One day Krott found some of the heaviest planks he could lay hold of and personally loaded them on the Franciscan's back, ordering him to run. When he collapsed, Krott kicked him in the stomach and face and had his men give him fifty lashes. When the priest lost consciousness Krott threw him in the mud and left him for dead. But his companions managed to smuggle him to the Revier, the camp hospital. Although he was suffering greatly, he secretly heard confessions in the hospital and spoke to the other inmates of the love of God. In Auschwitz, where hunger and hatred reigned and faith evaporated, this man opened his heart to others and spoke of God's infinite love. He seemed never to think of himself. When food was brought in and everyone struggled to get his place in the queue so as to be sure of a share, Fr Maximilian stood aside, so that frequently there was none left for him. At other times he shared his meagre ration of soup or bread with others. He was once asked whether such self-abnegation made sense in a place where every man was engaged in a struggle for survival, and he answered: 'Every man has an aim in life. For most men it is to return home to their wives and families, or to their mothers. For my part, I give my life for the good of all men.'
Men gathered in secret to hear his words of love and encouragement, but it was his example which counted for most. Fr Zygmunt Rusczak remembers: 'Each time I saw Father Kolbe in the courtyard I felt within myself an extraordinary effusion of his goodness. Although he wore the same ragged clothes as the rest of us, with the same tin can hanging from his belt, one forgot this wretched exterior and was conscious only of the charm of his inspired countenance and of his radiant holiness.'
There remained only the last act in the drama. The events are recorded in the sworn testimonials of former inmates of the camp, collected as part of the beatification proceedings. They are as follows:
Tadeusz Joachimowski, clerk of Block 14A: 'In the summer of 1941, most probably on the last day of July, the camp siren announced that there had been an escape. At the evening roll-call of the same day we, i.e. Block 14A, were formed up in the street between the buildings of Blocks 14 and 17. After some delay we were joined by a group of the Landwirtschafts-Kommando. During the count it was found that three prisoners from this Kommando had escaped: one from our Block and the two others from other Blocks. Lagerfuhrer Fritzsch announced that on account of the escape of the three prisoners, ten prisoners would be picked in reprisal from the blocks in which the fugitives had lived and would be assigned to the Bunker (the underground starvation cell).' Jan Jakub Szegidewicz takes up the story from there: 'After the group of doomed men had already been selected, a prisoner stepped out from the ranks of one of the Blocks. I recognized Father Kolbe. Owing to my poor knowledge of German I did not understand what they talked about, nor do I remember whether Fr Kolbe spoke directly to Fritzsch. When making his request, Fr Kolbe stood at attention and pointed at a former non-commissioned officer known to me from the camp. It could be inferred from the expression on Fritzsch's face that he was surprised at Fr Kolbe's action. As the sign was given, Fr Kolbe joined the ranks of the doomed and the non-commissioned officer left the ranks of the doomed and resumed his place in his Block; which meant that Fritzsch had consented to the exchange. A little later the doomed men were marched off in the direction of Block 13, the death Block.'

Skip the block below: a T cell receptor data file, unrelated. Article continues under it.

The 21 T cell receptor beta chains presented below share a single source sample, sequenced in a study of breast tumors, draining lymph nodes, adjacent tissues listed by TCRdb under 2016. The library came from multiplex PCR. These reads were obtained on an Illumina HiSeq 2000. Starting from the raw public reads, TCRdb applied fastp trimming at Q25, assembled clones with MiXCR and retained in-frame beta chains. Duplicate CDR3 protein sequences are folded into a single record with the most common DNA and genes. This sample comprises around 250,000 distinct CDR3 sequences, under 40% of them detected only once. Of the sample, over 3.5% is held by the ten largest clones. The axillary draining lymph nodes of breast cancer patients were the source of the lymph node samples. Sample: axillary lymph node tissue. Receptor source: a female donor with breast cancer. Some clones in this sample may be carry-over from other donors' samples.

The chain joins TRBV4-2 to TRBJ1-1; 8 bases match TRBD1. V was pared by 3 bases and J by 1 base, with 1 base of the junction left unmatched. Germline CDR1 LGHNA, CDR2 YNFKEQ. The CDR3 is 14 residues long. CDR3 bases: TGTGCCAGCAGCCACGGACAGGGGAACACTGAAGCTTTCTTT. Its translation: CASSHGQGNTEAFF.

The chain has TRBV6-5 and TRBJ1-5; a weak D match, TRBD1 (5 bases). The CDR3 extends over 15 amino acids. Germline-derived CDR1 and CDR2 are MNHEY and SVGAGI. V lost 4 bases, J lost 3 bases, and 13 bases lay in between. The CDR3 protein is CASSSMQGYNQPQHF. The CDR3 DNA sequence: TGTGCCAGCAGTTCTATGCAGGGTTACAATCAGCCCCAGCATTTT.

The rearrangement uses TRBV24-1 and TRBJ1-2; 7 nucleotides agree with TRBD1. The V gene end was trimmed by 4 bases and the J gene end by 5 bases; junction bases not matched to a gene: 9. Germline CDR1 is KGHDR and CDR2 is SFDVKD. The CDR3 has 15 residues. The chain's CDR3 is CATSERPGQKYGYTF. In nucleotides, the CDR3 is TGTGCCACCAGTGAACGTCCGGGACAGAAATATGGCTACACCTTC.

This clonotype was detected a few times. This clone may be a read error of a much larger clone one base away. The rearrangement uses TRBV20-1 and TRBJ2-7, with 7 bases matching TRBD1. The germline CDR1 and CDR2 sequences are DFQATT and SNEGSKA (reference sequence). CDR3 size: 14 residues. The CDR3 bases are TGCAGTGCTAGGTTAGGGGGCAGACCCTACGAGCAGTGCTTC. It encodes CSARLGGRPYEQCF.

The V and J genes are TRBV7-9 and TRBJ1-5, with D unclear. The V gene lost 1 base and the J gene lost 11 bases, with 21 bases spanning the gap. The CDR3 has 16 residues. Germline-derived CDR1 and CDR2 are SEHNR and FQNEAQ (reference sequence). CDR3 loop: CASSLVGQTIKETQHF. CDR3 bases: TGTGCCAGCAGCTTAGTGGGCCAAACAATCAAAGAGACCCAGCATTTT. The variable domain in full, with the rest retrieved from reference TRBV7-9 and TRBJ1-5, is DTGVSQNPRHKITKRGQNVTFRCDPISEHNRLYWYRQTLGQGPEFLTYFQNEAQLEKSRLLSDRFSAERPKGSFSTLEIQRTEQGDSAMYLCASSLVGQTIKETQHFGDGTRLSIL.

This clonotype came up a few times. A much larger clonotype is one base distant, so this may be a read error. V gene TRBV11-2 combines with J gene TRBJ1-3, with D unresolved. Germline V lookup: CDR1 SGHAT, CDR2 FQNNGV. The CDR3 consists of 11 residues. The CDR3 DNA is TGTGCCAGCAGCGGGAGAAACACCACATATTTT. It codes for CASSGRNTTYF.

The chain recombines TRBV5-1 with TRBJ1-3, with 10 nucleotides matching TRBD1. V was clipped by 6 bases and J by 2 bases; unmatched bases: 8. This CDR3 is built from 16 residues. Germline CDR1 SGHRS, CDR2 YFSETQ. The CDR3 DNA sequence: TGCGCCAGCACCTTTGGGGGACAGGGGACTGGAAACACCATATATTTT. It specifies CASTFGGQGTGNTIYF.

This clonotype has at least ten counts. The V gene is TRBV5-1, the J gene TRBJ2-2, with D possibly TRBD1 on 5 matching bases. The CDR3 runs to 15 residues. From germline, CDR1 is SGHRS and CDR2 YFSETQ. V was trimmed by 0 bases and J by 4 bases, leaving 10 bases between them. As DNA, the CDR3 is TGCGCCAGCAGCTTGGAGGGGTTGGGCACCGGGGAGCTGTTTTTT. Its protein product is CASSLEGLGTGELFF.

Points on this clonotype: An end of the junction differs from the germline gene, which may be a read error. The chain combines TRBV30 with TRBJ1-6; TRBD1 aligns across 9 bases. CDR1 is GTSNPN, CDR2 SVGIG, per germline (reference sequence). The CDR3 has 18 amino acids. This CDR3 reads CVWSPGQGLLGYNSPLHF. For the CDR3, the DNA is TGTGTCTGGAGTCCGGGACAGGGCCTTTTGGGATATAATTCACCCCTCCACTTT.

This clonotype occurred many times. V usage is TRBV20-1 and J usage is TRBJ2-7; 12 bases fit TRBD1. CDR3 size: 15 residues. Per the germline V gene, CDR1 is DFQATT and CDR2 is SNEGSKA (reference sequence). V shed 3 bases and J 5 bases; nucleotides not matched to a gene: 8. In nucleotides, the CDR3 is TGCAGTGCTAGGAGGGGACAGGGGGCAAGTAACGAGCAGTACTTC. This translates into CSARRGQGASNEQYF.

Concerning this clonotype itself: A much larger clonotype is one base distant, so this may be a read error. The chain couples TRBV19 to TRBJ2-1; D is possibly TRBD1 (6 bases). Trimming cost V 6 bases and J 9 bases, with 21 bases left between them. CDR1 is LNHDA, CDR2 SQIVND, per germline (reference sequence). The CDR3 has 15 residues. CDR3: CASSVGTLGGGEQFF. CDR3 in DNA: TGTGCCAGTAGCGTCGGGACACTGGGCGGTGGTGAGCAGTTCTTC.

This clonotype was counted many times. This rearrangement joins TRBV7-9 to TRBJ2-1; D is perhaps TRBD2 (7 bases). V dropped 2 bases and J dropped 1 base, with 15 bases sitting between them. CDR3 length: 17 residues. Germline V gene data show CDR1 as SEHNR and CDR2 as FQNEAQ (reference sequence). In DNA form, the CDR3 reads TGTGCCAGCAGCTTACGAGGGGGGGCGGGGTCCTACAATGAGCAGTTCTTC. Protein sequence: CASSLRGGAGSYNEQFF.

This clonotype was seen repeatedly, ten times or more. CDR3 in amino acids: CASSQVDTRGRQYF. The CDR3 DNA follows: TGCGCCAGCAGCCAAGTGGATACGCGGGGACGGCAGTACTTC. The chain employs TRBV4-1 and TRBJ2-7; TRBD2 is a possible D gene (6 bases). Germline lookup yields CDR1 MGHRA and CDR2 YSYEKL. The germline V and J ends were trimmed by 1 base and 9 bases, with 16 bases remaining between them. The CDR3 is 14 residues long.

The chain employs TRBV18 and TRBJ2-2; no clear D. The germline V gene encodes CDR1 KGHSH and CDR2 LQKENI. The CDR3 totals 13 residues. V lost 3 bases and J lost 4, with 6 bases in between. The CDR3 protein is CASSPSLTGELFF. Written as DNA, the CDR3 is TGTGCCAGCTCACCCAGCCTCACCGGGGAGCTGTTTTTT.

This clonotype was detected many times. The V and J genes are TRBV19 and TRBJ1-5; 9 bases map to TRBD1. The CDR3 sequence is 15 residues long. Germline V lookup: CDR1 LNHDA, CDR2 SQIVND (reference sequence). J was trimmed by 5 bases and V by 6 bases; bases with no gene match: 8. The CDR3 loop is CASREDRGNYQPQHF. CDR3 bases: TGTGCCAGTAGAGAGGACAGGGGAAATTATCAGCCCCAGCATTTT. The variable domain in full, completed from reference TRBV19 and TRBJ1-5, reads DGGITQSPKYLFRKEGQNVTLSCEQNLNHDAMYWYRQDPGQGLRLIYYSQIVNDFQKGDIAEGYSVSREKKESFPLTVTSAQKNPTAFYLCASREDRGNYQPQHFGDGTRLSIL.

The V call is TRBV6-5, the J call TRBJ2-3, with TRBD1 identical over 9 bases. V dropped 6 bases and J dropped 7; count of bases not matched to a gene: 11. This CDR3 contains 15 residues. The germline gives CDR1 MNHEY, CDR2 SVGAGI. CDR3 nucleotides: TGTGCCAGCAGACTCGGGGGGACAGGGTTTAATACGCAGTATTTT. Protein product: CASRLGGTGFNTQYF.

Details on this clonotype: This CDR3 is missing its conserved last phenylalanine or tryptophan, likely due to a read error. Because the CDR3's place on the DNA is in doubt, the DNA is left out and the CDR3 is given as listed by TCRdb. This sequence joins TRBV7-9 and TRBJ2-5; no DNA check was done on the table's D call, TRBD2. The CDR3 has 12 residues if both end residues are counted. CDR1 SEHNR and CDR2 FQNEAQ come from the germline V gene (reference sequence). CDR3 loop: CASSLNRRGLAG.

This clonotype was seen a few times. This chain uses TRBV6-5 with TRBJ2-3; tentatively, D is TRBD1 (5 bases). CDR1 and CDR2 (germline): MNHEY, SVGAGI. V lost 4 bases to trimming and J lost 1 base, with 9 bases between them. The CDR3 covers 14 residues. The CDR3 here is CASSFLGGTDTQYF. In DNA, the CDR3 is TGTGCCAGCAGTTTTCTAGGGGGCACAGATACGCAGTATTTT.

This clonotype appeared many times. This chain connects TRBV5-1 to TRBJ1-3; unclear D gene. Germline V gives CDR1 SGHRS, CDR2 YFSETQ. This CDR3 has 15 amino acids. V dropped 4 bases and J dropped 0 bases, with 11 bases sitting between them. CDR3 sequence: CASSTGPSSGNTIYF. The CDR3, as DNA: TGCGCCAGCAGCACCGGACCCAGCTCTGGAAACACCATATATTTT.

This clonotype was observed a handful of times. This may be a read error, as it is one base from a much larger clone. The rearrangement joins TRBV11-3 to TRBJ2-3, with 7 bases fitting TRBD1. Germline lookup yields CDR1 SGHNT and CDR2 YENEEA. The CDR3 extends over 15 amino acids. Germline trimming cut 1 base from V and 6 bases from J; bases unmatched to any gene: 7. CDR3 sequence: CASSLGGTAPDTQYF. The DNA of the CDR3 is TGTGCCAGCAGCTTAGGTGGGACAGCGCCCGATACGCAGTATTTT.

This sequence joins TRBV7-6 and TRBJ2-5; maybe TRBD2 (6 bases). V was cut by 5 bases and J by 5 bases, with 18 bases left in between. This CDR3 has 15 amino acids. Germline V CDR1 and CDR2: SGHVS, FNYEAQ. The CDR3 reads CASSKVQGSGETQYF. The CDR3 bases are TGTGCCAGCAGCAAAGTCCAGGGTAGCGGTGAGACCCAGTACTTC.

The non-commissioned officer was Franciszek Gajowniczek. When the sentence of doom had been pronounced, Gajowniczek had cried out in despair, 'O my poor wife, my poor children. I shall never see them again.' It was then that the unexpected had happened, and that from among the ranks of those temporarily reprieved, prisoner 16670 had stepped forward and offered himself in the other man's place. Then the ten condemned men were led off to the dreaded Bunker, to the airless underground cells where men died slowly without food or water.
Bruno Borgowiec was an eye-witness of those last terrible days, for he was an assistant to the janitor and an interpreter in the underground Bunkers. He tells us what happened: 'In the cell of the poor wretches there were daily loud prayers, the rosary and singing, in which prisoners from neighbouring cells also joined. When no S. S. men were in the Block I went to the Bunker to talk to the men and comfort them. Fervent prayers and songs to the Holy Mother resounded in all the corridors of the Bunker. I had the impression I was in a church. Fr Kolbe was leading and the prisoners responded in unison. They were often so deep in prayer that they did not even hear that inspecting S. S. men had descended to the Bunker; and the voices fell silent only at the loud yelling of their visitors. When the cells were opened the poor wretches cried loudly and begged for a piece of bread and for water, which they did not receive, however. If any of the stronger ones approached the door he was immediately kicked in the stomach by the S. S. men, so that falling backwards on the cement floor he was instantly killed; or he was shot to death ... Fr Kolbe bore up bravely, he did not beg and did not complain but raised the spirits of the others.... Since they had grown very weak, prayers were now only whispered. At every inspection, when almost all the others were now lying on the floor, Fr Kolbe was seen kneeling or standing in the centre as he looked cheerfully in the face of the S. S. men. Two weeks passed in this way. Meanwhile one after another they died, until only Fr Kolbe was left. This the authorities felt was too long; the cell was needed for new victims. So one day they brought in the head of the sick-quarters, a German, a common criminal named Bock, who gave Fr Kolbe an injection of carbolic acid in the vein of his left arm. Fr Kolbe, with a prayer on his lips, himself gave his arm to the executioner. Unable to watch this I left under the pretext of work to be done. Immediately after the S. S. men with the executioner had left I returned to the cell, where I found Fr Kolbe leaning in a sitting position against the back wall with his eyes open and his head drooping sideways. His face was calm and radiant.'